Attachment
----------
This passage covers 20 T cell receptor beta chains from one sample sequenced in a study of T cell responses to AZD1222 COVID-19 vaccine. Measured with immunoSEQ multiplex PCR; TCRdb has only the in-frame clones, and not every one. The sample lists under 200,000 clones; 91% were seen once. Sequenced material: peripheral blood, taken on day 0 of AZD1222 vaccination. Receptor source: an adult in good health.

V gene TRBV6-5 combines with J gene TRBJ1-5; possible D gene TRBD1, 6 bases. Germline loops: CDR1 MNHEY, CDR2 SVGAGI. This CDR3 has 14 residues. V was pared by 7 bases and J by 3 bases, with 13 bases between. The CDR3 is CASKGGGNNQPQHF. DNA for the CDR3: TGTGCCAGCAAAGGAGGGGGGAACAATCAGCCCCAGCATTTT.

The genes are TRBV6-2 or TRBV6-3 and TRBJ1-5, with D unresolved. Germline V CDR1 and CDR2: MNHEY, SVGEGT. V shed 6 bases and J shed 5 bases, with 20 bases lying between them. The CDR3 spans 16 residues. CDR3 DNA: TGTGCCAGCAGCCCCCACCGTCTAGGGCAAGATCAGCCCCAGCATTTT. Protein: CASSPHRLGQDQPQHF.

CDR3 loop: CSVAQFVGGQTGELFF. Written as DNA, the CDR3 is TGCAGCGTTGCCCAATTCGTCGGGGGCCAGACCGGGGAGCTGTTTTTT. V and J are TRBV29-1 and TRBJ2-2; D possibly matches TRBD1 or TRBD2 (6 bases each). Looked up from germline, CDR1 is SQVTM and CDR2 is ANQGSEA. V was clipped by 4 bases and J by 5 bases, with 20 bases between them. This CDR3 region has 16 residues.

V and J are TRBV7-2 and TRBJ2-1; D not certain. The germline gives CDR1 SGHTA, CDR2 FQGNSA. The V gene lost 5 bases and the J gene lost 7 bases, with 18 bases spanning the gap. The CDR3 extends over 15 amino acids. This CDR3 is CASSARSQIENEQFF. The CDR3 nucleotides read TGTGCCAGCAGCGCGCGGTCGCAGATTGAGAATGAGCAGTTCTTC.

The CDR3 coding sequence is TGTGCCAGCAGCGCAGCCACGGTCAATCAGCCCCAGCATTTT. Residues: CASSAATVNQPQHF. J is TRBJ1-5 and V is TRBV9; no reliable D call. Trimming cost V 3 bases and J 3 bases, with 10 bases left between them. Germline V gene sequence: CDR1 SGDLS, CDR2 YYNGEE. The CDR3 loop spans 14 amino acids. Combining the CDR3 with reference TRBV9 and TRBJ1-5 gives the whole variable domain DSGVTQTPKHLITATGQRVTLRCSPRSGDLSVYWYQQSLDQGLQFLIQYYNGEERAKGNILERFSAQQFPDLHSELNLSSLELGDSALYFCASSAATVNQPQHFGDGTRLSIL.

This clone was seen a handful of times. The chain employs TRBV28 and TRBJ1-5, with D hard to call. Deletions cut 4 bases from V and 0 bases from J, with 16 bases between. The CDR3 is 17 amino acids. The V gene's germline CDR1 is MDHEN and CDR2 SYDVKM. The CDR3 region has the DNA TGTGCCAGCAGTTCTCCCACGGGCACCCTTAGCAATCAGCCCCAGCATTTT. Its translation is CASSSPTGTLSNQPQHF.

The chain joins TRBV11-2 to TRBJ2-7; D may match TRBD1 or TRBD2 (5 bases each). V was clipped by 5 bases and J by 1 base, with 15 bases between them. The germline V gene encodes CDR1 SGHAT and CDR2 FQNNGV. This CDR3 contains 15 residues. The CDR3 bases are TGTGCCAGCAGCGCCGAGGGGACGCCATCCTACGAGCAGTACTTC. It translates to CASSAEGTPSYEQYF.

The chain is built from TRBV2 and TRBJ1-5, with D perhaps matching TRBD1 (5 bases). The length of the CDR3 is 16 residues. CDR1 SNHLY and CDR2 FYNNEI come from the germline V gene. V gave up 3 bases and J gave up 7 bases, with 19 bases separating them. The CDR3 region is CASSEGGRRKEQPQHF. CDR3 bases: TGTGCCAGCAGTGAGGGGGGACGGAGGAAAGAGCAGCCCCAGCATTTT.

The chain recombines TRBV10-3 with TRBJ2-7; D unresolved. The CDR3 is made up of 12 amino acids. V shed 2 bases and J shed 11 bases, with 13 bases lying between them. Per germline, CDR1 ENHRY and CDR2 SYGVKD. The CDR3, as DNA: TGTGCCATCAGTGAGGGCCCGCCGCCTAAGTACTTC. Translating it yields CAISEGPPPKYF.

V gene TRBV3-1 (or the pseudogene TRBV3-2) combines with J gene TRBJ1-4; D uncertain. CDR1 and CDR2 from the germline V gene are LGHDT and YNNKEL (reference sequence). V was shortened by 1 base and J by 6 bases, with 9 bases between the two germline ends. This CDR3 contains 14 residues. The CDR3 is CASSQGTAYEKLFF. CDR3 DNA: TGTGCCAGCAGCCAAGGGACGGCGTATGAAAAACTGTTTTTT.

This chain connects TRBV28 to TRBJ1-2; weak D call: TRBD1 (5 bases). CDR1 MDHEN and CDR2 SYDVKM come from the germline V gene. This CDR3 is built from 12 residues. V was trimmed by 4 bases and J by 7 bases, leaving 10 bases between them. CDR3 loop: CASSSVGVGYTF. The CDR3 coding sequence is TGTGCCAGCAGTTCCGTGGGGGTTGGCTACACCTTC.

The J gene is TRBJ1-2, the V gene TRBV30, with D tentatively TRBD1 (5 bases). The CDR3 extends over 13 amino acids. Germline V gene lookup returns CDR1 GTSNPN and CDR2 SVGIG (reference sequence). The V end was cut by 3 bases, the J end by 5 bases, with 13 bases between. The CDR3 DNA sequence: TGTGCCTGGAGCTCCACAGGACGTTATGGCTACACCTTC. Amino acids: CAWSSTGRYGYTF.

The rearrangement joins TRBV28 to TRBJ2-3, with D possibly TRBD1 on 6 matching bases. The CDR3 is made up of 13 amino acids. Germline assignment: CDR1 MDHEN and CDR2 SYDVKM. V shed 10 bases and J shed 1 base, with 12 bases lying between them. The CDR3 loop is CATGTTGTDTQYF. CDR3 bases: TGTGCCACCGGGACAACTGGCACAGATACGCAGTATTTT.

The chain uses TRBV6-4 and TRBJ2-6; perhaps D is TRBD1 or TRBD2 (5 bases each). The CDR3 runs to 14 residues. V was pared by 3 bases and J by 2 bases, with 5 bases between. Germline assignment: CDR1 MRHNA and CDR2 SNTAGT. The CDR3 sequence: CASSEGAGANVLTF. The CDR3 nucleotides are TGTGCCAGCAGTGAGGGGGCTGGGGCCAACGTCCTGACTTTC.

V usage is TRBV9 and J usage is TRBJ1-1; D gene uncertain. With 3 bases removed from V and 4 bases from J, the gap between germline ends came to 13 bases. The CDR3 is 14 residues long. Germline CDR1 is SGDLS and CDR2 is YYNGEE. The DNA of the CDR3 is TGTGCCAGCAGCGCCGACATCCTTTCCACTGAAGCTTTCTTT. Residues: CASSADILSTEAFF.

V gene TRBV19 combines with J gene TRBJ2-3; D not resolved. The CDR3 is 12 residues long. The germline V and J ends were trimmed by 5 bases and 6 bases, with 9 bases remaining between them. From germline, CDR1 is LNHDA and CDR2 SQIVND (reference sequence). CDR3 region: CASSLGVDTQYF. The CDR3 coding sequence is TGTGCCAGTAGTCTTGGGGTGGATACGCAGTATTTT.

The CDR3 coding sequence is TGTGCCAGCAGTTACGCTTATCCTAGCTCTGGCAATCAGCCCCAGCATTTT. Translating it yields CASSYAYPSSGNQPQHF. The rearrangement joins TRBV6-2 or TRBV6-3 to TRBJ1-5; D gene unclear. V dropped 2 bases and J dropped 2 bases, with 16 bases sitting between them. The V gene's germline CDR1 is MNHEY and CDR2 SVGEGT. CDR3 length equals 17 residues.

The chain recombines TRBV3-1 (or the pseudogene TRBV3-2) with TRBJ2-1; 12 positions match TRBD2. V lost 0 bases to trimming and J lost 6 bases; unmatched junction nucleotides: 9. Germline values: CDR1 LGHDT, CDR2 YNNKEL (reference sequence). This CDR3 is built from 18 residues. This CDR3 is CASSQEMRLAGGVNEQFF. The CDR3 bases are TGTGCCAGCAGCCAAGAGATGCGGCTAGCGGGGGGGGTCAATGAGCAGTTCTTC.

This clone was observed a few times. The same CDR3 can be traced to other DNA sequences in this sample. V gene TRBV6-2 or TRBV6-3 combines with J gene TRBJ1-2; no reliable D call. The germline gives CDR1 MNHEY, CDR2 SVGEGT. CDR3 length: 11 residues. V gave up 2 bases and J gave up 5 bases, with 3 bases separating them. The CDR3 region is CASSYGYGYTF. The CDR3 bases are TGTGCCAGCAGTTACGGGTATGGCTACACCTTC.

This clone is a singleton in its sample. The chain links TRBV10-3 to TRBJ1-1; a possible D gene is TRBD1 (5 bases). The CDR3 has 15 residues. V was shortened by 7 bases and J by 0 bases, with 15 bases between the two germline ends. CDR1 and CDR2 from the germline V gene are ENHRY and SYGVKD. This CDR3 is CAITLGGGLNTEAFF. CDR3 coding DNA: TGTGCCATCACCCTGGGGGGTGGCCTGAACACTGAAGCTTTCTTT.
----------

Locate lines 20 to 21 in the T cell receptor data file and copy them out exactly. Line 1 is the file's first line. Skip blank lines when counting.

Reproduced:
This clone was observed a few times. The same CDR3 can be traced to other DNA sequences in this sample. V gene TRBV6-2 or TRBV6-3 combines with J gene TRBJ1-2; no reliable D call. The germline gives CDR1 MNHEY, CDR2 SVGEGT. CDR3 length: 11 residues. V gave up 2 bases and J gave up 5 bases, with 3 bases separating them. The CDR3 region is CASSYGYGYTF. The CDR3 bases are TGTGCCAGCAGTTACGGGTATGGCTACACCTTC.

This clone is a singleton in its sample. The chain links TRBV10-3 to TRBJ1-1; a possible D gene is TRBD1 (5 bases). The CDR3 has 15 residues. V was shortened by 7 bases and J by 0 bases, with 15 bases between the two germline ends. CDR1 and CDR2 from the germline V gene are ENHRY and SYGVKD. This CDR3 is CAITLGGGLNTEAFF. CDR3 coding DNA: TGTGCCATCACCCTGGGGGGTGGCCTGAACACTGAAGCTTTCTTT.